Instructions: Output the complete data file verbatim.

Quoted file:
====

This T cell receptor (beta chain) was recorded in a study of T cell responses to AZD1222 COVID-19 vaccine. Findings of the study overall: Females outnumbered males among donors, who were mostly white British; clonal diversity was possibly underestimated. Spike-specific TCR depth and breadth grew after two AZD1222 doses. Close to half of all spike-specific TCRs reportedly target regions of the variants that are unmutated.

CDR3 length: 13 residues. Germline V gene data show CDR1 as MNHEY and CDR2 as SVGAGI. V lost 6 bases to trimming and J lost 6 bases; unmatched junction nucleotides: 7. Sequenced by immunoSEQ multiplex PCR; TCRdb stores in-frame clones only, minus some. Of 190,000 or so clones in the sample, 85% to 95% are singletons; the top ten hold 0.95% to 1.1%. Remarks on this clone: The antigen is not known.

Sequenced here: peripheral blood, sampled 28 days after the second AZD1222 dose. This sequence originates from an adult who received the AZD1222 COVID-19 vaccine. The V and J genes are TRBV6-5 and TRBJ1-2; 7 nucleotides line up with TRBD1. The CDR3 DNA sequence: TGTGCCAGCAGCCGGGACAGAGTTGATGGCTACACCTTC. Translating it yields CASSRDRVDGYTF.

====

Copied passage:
This T cell receptor (beta chain) was recorded in a study of T cell responses to AZD1222 COVID-19 vaccine. Findings of the study overall: Females outnumbered males among donors, who were mostly white British; clonal diversity was possibly underestimated. Spike-specific TCR depth and breadth grew after two AZD1222 doses. Close to half of all spike-specific TCRs reportedly target regions of the variants that are unmutated.

CDR3 length: 13 residues. Germline V gene data show CDR1 as MNHEY and CDR2 as SVGAGI. V lost 6 bases to trimming and J lost 6 bases; unmatched junction nucleotides: 7. Sequenced by immunoSEQ multiplex PCR; TCRdb stores in-frame clones only, minus some. Of 190,000 or so clones in the sample, 85% to 95% are singletons; the top ten hold 0.95% to 1.1%. Remarks on this clone: The antigen is not known.

Sequenced here: peripheral blood, sampled 28 days after the second AZD1222 dose. This sequence originates from an adult who received the AZD1222 COVID-19 vaccine. The V and J genes are TRBV6-5 and TRBJ1-2; 7 nucleotides line up with TRBD1. The CDR3 DNA sequence: TGTGCCAGCAGCCGGGACAGAGTTGATGGCTACACCTTC. Translating it yields CASSRDRVDGYTF.